Hawaii’s Hurricane Season is June 1 – November 30

The time to prepare is now.

Hurricanes and Tropical Storms:
Once a storm system crosses the 140-degree west longitude mark, it enters the Central Pacific area and would be in “Hawaiian” waters. Carefully monitor any hurricanes or tropical storms that develop or enter into Hawaiian waters until they safely pass our islands or dissipate.

Residents and visitors can track weather events by visiting the Central Pacific Hurricane Center website.

Know Where to Get Official Information

Emergency Alert System (EAS):
Important official emergency information such as evacuation notification and shelter locations will be broadcast over all TV and radio stations statewide using the EAS.

Stay tuned to local media and their websites/applications regarding weather updates.

Should your power go out during an emergency such as a hurricane, it then becomes vitally important that each household have a battery operated radio and spare batteries on hand to receive emergency information.

Newer hand-crank generators or solar powered radios are also a good option.

EAS broadcasts for major coastal evacuations will be aired in conjunction with a three-minute sounding of all Outdoor Siren Warning Systems on O‘ahu.

Emergency and Community Information via Social Media:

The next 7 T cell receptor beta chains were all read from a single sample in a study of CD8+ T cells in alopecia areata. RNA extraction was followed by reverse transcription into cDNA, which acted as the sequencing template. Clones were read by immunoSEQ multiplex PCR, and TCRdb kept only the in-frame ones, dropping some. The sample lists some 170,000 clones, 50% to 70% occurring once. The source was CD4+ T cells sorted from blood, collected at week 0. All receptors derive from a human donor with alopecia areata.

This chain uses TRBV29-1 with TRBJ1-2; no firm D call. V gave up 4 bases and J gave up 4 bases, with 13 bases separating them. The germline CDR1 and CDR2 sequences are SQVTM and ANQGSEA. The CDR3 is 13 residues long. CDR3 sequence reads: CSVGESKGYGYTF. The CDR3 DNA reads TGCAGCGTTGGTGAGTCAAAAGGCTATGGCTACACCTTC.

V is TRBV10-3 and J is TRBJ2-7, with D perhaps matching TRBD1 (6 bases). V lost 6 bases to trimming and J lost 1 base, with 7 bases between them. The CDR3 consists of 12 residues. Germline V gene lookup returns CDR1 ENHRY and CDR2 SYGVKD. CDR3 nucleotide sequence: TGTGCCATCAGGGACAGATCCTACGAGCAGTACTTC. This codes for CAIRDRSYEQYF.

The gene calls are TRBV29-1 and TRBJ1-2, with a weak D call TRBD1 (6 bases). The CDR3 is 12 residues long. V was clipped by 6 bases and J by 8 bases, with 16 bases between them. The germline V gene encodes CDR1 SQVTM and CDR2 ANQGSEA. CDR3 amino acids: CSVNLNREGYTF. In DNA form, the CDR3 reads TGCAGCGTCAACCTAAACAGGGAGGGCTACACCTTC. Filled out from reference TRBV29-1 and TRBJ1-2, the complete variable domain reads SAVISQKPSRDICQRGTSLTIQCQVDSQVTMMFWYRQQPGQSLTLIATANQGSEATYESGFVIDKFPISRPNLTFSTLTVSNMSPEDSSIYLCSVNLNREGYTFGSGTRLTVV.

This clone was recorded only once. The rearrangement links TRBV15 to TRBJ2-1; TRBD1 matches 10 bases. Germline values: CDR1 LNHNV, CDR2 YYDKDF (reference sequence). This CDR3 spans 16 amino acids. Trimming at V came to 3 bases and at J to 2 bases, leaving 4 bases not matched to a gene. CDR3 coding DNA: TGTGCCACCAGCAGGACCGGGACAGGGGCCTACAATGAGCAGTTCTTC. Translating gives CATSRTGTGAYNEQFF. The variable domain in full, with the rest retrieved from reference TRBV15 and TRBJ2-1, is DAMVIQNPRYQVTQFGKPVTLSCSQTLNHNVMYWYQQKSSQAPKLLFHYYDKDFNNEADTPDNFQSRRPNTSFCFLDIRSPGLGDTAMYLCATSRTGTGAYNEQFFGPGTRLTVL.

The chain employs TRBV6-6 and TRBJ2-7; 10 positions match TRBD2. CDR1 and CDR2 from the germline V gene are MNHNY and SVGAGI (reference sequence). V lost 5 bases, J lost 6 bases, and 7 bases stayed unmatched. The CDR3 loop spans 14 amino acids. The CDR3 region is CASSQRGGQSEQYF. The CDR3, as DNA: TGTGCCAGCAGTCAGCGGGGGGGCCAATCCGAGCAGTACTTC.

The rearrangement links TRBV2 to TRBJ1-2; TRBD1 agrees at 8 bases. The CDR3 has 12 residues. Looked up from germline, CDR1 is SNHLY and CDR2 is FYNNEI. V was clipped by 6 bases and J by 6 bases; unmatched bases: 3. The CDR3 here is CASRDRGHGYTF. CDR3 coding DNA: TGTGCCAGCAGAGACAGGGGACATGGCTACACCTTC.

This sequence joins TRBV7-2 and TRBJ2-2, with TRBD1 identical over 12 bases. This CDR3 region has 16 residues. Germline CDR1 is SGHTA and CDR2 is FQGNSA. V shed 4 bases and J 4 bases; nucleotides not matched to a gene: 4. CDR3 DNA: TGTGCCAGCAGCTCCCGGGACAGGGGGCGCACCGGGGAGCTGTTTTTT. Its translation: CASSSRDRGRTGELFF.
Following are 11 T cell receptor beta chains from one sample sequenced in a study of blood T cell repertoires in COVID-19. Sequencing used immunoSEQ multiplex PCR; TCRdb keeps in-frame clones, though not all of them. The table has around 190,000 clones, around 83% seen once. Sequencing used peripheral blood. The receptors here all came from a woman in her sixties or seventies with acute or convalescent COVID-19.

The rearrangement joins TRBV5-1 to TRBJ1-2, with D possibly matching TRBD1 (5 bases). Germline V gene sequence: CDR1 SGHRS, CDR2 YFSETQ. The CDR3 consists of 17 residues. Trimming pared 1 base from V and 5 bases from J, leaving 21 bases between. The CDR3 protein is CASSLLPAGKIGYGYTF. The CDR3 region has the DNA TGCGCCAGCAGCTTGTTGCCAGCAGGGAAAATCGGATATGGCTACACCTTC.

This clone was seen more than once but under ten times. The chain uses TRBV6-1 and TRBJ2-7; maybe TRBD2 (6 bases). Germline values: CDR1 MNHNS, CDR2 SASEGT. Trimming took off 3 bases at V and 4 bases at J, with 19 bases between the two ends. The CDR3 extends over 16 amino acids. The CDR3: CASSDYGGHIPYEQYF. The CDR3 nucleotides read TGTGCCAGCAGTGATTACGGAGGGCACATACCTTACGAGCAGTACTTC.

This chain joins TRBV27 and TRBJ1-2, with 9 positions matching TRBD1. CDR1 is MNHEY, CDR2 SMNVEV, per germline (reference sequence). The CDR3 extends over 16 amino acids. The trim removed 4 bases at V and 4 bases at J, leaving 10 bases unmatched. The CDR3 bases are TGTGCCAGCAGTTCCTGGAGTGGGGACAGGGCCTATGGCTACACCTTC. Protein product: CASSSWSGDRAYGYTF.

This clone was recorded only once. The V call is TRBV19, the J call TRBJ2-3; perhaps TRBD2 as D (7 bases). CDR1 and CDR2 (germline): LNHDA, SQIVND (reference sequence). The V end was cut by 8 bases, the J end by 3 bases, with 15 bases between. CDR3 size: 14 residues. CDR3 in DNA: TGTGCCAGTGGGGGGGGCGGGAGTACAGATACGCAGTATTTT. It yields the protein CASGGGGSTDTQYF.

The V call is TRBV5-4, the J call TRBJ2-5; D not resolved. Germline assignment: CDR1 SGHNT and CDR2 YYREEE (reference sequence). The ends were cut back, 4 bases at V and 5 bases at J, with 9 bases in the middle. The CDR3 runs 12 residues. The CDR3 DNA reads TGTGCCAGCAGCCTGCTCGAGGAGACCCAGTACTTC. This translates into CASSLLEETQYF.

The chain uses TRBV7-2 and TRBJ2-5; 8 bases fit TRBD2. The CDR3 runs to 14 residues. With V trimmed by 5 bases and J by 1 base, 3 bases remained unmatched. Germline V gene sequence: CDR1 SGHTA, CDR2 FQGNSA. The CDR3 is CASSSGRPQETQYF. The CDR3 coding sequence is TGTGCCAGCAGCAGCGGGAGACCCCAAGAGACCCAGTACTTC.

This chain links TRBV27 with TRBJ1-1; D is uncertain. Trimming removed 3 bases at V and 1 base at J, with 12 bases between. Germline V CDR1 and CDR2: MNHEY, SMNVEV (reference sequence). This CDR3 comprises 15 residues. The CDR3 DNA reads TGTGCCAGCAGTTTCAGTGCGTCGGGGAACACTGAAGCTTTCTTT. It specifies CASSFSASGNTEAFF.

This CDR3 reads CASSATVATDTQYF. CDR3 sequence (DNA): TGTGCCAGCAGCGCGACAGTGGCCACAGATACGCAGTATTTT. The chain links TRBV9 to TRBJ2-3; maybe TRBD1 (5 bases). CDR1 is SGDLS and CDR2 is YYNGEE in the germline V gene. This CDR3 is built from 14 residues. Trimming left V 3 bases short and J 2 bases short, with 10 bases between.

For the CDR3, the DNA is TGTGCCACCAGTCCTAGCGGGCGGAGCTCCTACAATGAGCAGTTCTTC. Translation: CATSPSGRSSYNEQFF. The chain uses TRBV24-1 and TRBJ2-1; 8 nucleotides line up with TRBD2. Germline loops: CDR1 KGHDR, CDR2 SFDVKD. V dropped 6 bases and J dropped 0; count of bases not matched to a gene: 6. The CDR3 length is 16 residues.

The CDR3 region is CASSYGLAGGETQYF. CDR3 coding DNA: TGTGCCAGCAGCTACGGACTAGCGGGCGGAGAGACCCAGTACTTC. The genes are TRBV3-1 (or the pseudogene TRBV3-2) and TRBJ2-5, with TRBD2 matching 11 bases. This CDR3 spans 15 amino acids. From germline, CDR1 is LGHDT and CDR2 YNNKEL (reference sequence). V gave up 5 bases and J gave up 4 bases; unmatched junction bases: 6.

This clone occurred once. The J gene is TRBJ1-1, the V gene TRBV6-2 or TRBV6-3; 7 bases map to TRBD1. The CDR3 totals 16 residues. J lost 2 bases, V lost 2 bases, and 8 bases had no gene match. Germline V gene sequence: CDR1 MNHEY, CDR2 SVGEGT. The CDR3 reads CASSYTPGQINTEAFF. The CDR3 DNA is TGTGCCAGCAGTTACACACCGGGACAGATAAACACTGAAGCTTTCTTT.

Department of Emergency Management on Twitter @Oahu_DEM and on Facebook OahuDEM

Honolulu Mayor Rick Blangiari on Twitter/X @MayorRickHNL; Facebook Mayor Rick Blangiardi; and Instagram @mayorrickhnl.

Emergency Email and Text Message Alerts:
O‘ahu residents can sign-up to receive emergency email, cellphone text messages and push alerts from the City and County of Honolulu by downloading the free HNL.info app from the App Store or Google Play. Standard text messaging rates may apply depending on your wireless carrier and plan.

The Department of Emergency Management is in communication with the O‘ahu Visitors Bureau and the Hawai‘i Tourism Authority to ensure visitors are prepared. It’s incumbent on our visitors to pay attention to warnings issued by local media and government sources, as well as keeping up to date with any announcements made by the O‘ahu Visitors Bureau and the Hawai’i Tourism Authority.

Know Your Evacuation Route

Check with local officials about updated evacuation refuge areas and shelters for this year. You should note that your regular refuge area or shelter may not be open this year due to  safety factors.

If you evacuate to a community refuge area or shelter (see below: Hurricane Refuge Areas; only open or activated by officials during times of emergency), follow the latest guidelines from the Centers for Disease Control and Prevention (CDC).

If you are able, bring items to the shelter such as hand sanitizer, cleaning materials, and multiple face coverings per person. While at the shelter, be sure to wash your hands regularly. If possible, be sure to maintain a polite physical distance between you and people who aren’t members of your household.

Gather Supplies

Have enough food, water, and other supplies for every member of your family to last at least 14 days (see graphic below).

After a hurricane or other severe storm event, you may not have access to these supplies for days or even weeks. Preparing now ensures that you are well-equipped to stay safe if you need to quickly grab your go kit and evacuate to a community shelter.